An alternative technique is to use an array of light emitting devices (LEDs) as the source of light in projection display systems. The use of an LED light source substantially eliminates the mechanical, optical, and electrical rotational timing errors that are intrinsic to color wheel systems, and is described in a commonly assigned co-pending application Ser. No. 09/507,260, now issued as U.S. Pat. No. 6,224,216 on May 1, 2001, by Fred Parker et al. and entitled “System and Method Employing LED Light Sources for a Projection Display,” the subject matter of which is herein incorporated by reference.
Rather than starting with a broadband light source and filtering out the undesired wavelengths, the LEDs emit desired wavelengths such as the primary colors red, green, and blue. As a result, the use of LEDs as the light source in a projection display system eliminates the need for color wheels, color wheel motors, or beam splitters. In addition, the LEDs offer a longer life, fewer thermal and environmental issues than mercury-containing high-intensity discharge (HID) lamps, better primary colors and redundancy for failed LED die, or dice.
Circuits for driving an LED array are known in the art. For example, an LED array circuit for use in retrofitting traffic signal displays with LEDs is disclosed in U.S. Pat. No. 5,936,599. However, LED array circuits in traffic signals, which display simple static images, do not address the complex sequencing and control requirements for the generation of light suitable for a projection display system. What is needed, therefore, is an LED array circuit for a projection display system that is capable of driving an LED array for displaying complex and dynamic multi-colored images.
According to one aspect of the invention, a circuit is provided to drive LEDs that emit light in desired wavelengths, such as the primary colors red, green, and blue, which serve as the light source for a projection display system. The LED circuit contains one or more series-parallel arrays of each color LED, also referred to as a color channel. A display controller synchronizes the color output of each color channel with image data received from an image data source such as a personal computer. The synchronization is achieved by electronically adjusting the current path, current source and/or current level through the color channels without reducing the brightness of the light source. Redundant LEDs and/or color channels are provided to accommodate further adjustments to the current path, source and/or level to compensate for the failure of one or more LEDs or color channels.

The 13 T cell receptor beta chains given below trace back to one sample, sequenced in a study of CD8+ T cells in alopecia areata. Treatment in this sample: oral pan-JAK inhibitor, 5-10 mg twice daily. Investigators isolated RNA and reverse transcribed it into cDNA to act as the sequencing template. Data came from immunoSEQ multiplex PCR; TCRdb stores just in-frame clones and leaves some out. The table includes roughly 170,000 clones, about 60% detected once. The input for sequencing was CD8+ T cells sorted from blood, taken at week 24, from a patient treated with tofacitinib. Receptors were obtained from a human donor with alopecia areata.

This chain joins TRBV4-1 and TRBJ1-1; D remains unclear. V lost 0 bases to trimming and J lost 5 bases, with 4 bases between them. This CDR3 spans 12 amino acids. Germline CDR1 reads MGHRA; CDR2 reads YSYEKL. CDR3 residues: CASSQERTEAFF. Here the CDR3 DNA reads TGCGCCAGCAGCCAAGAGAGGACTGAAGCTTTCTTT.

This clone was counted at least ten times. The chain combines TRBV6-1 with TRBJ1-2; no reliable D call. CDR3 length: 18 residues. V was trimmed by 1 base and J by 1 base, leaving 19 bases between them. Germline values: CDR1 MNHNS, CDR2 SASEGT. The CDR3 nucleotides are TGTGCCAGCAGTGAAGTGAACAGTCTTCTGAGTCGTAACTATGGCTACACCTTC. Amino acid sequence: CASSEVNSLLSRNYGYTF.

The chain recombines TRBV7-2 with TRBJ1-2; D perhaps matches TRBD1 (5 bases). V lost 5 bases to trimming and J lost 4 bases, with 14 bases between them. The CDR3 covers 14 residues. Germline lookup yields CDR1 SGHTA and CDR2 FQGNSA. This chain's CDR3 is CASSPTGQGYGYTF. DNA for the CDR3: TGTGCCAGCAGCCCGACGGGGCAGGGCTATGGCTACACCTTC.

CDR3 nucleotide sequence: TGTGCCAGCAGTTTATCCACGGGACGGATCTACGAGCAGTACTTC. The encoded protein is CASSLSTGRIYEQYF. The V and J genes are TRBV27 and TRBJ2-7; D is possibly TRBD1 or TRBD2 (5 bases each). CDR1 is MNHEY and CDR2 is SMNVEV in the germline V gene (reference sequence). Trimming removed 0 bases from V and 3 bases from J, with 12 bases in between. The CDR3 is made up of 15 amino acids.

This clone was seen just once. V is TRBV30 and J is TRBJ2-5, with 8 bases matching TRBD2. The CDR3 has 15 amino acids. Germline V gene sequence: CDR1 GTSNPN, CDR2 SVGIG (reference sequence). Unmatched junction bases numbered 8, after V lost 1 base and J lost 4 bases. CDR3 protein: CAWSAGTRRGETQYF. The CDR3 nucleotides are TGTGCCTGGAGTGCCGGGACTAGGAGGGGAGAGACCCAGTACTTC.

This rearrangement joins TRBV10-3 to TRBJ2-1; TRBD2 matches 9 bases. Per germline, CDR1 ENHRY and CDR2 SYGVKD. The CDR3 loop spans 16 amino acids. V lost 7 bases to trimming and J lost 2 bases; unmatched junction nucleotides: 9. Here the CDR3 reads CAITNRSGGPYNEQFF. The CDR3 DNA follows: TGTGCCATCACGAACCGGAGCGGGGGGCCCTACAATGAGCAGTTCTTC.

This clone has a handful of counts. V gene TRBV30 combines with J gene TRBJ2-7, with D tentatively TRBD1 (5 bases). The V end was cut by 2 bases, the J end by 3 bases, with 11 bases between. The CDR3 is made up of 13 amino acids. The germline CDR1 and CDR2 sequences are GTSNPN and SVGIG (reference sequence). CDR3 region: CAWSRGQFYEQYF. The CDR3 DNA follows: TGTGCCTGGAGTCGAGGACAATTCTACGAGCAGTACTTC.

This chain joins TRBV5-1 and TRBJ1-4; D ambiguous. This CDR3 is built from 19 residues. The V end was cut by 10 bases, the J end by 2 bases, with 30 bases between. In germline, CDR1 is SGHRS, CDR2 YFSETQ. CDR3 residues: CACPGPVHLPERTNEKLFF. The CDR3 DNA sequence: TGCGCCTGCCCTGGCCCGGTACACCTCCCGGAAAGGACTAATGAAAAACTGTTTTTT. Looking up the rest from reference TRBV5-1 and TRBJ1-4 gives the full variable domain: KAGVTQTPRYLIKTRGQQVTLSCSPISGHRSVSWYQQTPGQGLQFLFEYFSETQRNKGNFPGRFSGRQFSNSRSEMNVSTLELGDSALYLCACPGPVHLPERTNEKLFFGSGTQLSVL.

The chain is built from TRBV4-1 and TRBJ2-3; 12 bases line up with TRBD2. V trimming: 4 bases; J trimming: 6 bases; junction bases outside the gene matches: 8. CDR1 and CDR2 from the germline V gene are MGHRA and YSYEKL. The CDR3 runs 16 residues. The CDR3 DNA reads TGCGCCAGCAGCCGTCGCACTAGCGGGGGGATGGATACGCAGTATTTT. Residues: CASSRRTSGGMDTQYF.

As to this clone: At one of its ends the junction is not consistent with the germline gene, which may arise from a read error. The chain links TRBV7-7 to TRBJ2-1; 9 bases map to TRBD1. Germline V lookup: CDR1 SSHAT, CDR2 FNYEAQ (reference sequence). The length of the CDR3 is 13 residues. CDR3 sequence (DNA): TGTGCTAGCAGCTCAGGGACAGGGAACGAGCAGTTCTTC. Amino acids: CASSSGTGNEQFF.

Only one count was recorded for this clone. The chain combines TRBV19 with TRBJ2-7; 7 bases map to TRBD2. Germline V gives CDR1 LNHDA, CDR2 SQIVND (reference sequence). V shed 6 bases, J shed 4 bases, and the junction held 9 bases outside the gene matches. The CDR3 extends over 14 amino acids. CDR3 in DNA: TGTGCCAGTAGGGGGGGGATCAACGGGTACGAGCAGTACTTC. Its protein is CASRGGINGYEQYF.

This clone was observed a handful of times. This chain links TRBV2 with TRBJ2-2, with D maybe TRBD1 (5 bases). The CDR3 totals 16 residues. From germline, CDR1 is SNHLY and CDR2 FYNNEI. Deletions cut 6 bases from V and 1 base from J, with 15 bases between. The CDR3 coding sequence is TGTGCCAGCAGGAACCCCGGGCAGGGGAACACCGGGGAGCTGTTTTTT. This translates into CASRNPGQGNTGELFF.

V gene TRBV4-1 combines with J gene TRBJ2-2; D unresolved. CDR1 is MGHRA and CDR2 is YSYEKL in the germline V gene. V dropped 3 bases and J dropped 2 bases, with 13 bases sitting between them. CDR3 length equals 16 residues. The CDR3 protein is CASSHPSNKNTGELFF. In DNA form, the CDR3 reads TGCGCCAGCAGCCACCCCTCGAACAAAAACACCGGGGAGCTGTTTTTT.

In a single path embodiment, the light emitted from each color channel is propagated sequentially along a single optical path and mixed within an optical integrator. The display controller synchronizes the output of each color channel sequentially using control signals to maintain a single constant current source and level for all channels while adjusting the current path through the circuit to activate one or more color channels.
In a multiple-path embodiment, the light emitted from each color channel is propagated simultaneously along separate respective optical paths before being mixed within an optical integrator and combiner to form a composite image. The display controller synchronizes the output of each color channel simultaneously using separate current sources for each color channel and adjusting the current level of each source.
In accordance with other aspects of the present invention, apparatus are provided for carrying out the above and other methods.
The present invention will be described by way of exemplary embodiments, but not limitations, illustrated in the accompanying drawings in which like references denote similar elements, and in which:
Display device 44 is preferably a digital micro-mirror device (DMD) but may alternatively be a reflective liquid crystal on semiconductor (LCOS) array device or an LCD light valve. Projection lens group 46 preferably includes a fixed focal length lens but may also include a varifocal or zoom lens. The optical components are preferably held together by a magnesium die-cast optical frame 48 (only a portion of which is shown) within a projector housing (not shown) which is mechanically rigid and dissipates heat. Such frames and housings are well known to skilled persons and can be adapted to house a cooling fan 50 for cooling the optical components and facilitate cooling air flow. Power supply 34 can also be used to power a cooling fan (not shown in
Display controller 56 includes a microprocessor which is capable of receiving color image data from a multimedia device 58, such as a personal computer or a video device, and processes the image data into frame sequential red, green, and blue image data, sequential frames of which are conveyed to display device 44 in proper synchronism with control signals sent to LED circuit 200 or power supply 34 to activate and control the light sources 32 that emit the corresponding color.